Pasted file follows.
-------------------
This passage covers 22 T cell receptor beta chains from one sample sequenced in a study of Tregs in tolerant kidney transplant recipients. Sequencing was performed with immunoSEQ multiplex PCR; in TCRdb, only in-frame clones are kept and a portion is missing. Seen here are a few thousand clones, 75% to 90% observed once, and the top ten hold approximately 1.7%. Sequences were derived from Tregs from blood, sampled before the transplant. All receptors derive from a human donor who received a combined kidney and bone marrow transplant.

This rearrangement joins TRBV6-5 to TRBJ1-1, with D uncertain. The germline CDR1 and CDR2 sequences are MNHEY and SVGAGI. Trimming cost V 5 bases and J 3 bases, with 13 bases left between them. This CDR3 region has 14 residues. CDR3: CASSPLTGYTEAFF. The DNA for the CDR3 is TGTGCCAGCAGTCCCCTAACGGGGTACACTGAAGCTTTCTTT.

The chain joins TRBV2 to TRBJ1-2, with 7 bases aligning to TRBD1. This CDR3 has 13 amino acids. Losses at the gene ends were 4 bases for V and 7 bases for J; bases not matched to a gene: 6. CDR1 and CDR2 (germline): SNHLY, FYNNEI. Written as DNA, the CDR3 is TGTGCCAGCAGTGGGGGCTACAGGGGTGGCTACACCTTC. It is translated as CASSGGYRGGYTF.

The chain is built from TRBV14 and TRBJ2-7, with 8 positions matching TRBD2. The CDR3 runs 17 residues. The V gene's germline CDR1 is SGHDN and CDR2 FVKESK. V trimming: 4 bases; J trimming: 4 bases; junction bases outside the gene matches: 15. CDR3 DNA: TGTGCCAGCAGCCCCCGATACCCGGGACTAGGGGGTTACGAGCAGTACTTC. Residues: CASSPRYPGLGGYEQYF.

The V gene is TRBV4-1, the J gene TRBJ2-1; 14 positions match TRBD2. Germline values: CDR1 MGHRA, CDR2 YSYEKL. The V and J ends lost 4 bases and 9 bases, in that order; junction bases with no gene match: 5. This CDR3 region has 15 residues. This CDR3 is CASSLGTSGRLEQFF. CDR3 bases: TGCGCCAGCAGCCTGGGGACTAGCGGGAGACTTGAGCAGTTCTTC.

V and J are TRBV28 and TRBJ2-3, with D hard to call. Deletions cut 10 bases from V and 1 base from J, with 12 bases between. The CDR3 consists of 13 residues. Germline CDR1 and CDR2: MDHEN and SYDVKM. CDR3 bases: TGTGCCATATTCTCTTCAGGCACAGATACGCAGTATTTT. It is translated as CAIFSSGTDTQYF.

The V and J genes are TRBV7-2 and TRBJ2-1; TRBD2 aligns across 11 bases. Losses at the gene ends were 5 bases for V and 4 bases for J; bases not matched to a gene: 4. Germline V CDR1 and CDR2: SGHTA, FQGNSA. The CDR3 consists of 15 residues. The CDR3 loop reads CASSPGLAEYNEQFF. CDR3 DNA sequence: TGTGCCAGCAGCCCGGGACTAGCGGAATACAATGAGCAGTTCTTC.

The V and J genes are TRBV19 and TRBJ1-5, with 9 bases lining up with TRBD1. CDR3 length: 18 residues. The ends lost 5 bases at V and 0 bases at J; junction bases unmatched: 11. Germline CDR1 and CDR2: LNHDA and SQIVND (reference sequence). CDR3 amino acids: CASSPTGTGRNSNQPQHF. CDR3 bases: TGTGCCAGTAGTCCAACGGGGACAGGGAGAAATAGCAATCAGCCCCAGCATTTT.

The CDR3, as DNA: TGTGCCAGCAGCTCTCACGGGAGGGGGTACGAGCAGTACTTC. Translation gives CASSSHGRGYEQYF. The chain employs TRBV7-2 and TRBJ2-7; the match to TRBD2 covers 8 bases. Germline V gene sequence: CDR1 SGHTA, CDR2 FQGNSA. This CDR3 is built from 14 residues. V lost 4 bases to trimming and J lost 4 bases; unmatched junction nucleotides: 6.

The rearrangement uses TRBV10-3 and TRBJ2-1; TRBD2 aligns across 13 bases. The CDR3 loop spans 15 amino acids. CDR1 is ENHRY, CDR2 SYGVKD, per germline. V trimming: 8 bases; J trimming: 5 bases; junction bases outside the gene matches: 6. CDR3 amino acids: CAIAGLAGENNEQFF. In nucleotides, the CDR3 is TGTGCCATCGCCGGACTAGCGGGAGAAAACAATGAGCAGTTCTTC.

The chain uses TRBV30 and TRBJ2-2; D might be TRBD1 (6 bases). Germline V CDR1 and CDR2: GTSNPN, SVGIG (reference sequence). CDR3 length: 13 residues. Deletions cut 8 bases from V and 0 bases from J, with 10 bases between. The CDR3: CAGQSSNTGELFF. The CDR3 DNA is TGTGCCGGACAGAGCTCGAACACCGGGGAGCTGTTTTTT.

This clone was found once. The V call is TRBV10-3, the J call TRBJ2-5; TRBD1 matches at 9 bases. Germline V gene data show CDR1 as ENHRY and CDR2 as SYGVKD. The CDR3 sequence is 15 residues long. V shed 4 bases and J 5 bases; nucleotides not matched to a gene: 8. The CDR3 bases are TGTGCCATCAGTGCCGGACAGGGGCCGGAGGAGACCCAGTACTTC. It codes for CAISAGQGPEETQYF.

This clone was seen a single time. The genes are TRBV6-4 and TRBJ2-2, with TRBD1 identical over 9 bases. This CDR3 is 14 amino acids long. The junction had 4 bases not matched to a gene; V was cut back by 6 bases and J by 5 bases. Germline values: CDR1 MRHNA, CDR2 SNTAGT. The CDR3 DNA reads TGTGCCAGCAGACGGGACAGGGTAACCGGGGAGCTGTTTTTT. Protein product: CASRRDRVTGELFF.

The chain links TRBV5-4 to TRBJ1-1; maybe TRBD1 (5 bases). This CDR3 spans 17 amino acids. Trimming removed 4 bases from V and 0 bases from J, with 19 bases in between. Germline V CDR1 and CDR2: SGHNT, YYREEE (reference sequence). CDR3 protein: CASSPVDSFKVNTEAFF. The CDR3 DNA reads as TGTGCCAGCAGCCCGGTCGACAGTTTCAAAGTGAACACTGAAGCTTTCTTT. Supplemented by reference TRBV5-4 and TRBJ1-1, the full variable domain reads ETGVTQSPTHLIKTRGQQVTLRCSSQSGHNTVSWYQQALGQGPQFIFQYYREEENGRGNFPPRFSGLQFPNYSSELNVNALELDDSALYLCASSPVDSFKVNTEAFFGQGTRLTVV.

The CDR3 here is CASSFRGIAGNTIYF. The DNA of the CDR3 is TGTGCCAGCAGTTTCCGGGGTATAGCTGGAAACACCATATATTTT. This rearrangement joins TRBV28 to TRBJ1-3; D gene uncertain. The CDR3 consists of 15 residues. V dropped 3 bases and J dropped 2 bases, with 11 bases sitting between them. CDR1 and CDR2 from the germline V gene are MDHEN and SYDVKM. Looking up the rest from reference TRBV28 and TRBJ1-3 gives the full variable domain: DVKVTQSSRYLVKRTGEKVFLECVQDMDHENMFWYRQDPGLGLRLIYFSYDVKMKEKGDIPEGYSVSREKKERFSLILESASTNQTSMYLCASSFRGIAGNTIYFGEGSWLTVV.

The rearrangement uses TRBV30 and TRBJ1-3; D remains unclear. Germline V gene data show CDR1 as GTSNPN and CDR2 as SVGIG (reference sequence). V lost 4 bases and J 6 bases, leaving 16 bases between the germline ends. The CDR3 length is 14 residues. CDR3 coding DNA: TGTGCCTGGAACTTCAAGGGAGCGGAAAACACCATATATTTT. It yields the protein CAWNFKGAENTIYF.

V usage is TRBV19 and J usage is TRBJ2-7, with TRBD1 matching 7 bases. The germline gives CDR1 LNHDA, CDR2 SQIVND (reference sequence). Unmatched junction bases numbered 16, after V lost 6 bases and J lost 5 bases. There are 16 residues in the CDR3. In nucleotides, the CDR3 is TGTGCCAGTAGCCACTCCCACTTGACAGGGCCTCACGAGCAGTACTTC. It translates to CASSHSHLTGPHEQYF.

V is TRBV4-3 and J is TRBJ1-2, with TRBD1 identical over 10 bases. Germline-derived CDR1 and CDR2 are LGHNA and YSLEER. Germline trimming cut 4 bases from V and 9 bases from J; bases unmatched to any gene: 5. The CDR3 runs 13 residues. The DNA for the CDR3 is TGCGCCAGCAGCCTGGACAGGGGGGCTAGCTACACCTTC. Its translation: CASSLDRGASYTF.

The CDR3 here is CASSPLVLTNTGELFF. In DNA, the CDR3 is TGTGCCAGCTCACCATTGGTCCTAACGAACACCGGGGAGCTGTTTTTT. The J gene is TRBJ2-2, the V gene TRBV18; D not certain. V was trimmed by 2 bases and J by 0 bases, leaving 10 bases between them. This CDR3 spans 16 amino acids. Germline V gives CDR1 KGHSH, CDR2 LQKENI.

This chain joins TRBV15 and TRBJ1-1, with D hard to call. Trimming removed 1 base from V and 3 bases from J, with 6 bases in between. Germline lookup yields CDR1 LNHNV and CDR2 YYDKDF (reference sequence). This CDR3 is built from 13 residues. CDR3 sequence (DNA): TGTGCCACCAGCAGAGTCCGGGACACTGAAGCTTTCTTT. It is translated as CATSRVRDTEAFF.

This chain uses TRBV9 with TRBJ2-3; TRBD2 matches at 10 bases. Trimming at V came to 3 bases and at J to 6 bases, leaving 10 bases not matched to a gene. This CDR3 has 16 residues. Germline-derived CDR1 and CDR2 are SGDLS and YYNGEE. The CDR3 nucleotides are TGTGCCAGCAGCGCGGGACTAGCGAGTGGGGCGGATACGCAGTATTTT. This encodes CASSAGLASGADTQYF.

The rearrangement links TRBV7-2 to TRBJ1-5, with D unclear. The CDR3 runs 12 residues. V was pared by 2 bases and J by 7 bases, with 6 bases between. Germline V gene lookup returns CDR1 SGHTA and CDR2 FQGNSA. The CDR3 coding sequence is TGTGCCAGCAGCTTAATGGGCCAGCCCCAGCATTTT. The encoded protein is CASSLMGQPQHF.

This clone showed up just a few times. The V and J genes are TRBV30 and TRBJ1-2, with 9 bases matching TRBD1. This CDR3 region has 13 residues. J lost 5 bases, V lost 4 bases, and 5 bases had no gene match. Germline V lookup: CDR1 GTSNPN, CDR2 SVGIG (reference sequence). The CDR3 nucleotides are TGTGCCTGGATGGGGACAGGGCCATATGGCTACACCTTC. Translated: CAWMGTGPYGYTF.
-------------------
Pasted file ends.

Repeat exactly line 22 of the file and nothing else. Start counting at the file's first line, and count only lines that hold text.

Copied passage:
The rearrangement links TRBV7-2 to TRBJ1-5, with D unclear. The CDR3 runs 12 residues. V was pared by 2 bases and J by 7 bases, with 6 bases between. Germline V gene lookup returns CDR1 SGHTA and CDR2 FQGNSA. The CDR3 coding sequence is TGTGCCAGCAGCTTAATGGGCCAGCCCCAGCATTTT. The encoded protein is CASSLMGQPQHF.